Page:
And a senator from West Virginia wants MTV not to put a show about his home state on the air. We will show you why.

(COMMERCIAL BREAK)

JOHNS: U.S. authorities are taking a closer look at a man arrested recently in Egypt as a possible suspect in the attacks on the U.S. consulate in Benghazi. Egyptian authorities made the arrest in Cairo where the man lives. He's a known jihadist who was released from prison after the downfall of former president Hosni Mubarak's regime.

Italy's former Prime Minister Silvio Berlusconi said he's not done with politics yet. He posted a message saying people are begging him to get back into politics so he'll run for prime minister again. Berlusconi resigned as prime minister just over a year ago at the height of his country's debt crisis. He's been linked to several scandals over the last few years.

If you won the lottery, withed you quit your job or keep it? I think I would keep mine.

The second winner in last month' big Powerball drawing says he likes his job and will keep working. The winner is a married man in his 30s who lives in Arizona. He doesn't want to reveal his name or his identity and you can't really blame him for that. He and his wife will take home about $192 million before taxes.

And here's what's trending online today. The autopsy of murdered rapper notorious B.I.G. has been released 15 years after his death. Among other things, it shows the rapper whose real name was Christopher Wallace, was shot four times but only one of the shots was fatal.

Former Florida governor Charlie Crist tweeted he has joined the Democratic Party. Crist had been affiliated with the Republican and independent parties in the past.

And in West Virginia, Senator Joe Manchin said he wants MTV reality to cancel a show even before it airs. The show is called "Buck Wild" and follows a group of 20-somethings around their West Virginia town. It has been described as the Jersey Shore of Appalachia. It's scheduled to debut next month. Mansion is accusing MTV of preying on young people.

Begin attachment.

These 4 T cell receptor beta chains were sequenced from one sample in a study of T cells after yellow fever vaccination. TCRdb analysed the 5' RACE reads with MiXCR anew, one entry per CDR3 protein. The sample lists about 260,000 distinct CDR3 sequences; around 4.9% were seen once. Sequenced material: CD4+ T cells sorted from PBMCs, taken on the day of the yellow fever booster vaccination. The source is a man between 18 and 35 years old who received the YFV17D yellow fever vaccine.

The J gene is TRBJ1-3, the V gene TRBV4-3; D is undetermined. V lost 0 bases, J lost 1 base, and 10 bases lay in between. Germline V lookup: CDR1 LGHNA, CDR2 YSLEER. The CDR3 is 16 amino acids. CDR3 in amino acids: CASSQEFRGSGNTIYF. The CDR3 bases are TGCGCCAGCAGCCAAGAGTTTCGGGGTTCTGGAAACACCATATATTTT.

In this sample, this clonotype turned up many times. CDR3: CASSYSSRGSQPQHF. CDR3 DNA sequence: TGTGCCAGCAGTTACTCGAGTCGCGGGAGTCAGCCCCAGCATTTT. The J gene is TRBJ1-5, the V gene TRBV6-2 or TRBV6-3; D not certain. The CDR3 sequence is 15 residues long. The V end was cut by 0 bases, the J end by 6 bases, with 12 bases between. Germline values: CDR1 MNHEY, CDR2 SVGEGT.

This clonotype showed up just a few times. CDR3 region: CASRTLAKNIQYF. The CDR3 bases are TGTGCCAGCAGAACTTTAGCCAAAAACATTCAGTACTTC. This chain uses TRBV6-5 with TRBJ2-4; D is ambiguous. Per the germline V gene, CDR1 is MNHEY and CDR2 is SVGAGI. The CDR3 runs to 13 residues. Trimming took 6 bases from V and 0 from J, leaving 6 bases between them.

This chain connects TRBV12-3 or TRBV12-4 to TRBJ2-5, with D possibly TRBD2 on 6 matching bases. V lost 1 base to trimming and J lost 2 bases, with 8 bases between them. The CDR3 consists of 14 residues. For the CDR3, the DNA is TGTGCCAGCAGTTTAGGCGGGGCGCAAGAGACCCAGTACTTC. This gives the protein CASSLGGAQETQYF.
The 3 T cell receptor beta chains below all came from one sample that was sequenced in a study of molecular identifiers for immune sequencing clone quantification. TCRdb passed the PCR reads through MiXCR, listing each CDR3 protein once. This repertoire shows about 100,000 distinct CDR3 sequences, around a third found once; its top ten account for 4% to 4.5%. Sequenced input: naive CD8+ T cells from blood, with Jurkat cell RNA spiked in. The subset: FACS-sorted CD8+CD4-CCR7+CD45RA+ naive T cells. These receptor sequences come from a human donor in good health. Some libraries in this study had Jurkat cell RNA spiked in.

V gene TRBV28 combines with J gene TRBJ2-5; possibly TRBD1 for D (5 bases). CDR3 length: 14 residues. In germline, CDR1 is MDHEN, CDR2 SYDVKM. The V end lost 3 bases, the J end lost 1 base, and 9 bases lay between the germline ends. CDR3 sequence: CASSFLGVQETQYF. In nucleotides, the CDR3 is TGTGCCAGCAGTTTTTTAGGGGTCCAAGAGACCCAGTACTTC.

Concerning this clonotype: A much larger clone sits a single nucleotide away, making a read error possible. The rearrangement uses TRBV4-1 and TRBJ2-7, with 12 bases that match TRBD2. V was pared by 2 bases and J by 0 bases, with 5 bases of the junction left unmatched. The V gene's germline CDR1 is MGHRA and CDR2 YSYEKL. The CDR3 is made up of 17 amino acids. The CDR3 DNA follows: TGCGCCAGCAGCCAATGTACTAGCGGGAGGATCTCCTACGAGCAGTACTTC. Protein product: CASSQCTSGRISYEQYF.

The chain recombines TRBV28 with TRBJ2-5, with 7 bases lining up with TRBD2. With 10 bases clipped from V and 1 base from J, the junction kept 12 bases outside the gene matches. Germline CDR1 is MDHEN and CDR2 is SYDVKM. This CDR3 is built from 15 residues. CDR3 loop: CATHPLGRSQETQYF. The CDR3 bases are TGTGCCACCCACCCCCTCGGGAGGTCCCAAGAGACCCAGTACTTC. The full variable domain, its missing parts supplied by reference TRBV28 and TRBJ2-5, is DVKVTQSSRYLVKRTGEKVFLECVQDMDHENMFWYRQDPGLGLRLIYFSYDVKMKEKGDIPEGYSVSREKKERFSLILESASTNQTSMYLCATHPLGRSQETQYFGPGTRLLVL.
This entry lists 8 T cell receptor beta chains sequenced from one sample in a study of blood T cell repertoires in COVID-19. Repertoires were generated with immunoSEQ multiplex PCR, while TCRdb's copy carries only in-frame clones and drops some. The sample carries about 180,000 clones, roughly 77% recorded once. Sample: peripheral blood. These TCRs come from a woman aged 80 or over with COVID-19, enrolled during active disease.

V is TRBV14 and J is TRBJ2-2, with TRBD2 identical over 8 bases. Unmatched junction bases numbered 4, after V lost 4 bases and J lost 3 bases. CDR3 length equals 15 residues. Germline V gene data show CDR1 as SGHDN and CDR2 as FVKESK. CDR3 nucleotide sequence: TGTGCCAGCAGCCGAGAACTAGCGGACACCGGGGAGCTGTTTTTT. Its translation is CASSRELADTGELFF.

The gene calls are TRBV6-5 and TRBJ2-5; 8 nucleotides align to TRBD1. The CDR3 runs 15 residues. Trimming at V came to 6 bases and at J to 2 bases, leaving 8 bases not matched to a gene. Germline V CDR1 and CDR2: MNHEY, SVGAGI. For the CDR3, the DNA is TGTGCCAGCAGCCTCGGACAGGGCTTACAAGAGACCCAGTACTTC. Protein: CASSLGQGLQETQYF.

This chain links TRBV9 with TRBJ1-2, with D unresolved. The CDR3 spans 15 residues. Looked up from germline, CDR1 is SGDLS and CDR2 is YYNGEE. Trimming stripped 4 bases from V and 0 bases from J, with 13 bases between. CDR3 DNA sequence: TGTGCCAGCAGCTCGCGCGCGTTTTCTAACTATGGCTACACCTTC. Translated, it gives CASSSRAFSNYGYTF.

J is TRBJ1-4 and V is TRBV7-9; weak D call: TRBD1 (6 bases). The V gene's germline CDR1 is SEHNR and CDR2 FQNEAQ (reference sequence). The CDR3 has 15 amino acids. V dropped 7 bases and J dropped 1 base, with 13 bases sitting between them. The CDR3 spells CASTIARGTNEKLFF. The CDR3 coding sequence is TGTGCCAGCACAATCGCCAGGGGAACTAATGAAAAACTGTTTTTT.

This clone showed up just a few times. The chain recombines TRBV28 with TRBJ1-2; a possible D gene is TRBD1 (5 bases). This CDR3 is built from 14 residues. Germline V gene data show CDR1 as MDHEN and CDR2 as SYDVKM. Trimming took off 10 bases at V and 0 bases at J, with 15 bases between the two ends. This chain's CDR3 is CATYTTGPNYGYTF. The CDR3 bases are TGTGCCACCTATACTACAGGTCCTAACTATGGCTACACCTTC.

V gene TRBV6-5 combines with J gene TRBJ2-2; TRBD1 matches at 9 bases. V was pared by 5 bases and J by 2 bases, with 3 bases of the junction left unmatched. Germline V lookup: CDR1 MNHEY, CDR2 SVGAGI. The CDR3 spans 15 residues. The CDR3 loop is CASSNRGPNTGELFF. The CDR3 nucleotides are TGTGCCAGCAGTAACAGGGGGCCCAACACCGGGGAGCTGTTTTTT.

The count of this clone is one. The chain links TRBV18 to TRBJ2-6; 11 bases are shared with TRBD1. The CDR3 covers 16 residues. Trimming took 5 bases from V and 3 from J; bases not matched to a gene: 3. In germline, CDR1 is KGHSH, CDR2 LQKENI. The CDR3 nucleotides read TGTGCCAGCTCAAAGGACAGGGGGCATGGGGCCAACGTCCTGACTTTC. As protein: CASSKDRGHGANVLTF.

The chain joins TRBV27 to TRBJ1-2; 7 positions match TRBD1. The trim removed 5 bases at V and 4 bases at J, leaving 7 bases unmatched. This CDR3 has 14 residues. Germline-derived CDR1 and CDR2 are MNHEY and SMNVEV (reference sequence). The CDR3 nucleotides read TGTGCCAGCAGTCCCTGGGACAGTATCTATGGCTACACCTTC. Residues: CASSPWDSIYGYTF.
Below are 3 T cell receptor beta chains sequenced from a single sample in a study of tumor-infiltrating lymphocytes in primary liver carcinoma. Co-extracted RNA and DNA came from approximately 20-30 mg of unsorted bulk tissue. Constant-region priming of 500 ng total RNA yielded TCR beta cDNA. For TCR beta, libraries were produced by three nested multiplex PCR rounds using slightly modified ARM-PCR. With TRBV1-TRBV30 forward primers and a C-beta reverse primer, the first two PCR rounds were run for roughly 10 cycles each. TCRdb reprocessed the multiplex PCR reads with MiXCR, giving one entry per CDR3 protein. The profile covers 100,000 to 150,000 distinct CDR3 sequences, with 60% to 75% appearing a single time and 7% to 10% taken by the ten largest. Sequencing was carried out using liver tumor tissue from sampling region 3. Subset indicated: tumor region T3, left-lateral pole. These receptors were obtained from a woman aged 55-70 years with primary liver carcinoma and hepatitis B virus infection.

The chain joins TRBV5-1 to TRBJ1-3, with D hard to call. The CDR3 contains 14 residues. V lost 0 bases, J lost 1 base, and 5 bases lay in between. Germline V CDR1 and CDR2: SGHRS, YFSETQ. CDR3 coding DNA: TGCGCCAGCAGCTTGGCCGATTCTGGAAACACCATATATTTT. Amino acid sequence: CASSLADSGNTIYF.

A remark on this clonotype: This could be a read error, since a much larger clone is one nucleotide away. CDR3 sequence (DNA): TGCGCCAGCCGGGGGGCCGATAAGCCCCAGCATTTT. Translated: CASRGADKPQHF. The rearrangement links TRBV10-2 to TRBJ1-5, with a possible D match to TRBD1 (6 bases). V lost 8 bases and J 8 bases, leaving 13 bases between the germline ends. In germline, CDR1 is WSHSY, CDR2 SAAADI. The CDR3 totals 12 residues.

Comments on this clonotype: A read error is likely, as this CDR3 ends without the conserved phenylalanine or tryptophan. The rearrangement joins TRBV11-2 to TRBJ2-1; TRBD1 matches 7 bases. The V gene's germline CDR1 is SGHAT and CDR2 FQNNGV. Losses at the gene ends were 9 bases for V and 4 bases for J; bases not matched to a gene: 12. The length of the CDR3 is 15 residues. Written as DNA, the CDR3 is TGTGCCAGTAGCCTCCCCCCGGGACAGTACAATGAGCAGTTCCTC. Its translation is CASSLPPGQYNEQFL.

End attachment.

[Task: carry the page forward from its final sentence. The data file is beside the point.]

New developments are emerging in the tragic death of a London nurse who was caught up in a prank phone call. Jacintha Saldanha apparently killed herself Friday after divulging confidential information about Prince William's pregnant wife while the Duchess was in her care. King Edward VII hospital where the nurse worked has now released a statement. It reads in part, it was extremely foolish of your presenters to even consider trying to lie their way through to one of our patients, let alone actually make the call. They went on to call the actions of the Australian radio station appalling. Let's get more reaction from senior international correspondent Matthew Chance.

MATTHEW CHANCE, CNN SENIOR INTERNATIONAL CORRESPONDENT: A lot of sadness and also a lot of anger as well being directed against the radio station in Sydney, Australia. And the two DJs who carried out this prank call to this hospital here, The Edward VII in central London. And a lot of their social media pages like facebook have had to be taken down because of the messages of abuse from around the world that have been posted on them.

Also, the CEO of the company that owns the radio station has issued a public statement as well expressing his regret and sadness, but also indicating that he does not think that legally there were any laws broken by the two DJs. They have been suspended, though, and the show has been taken off the air until further notice. Take a listen to what that CEO had to say earlier.

(BEGIN VIDEO CLIP)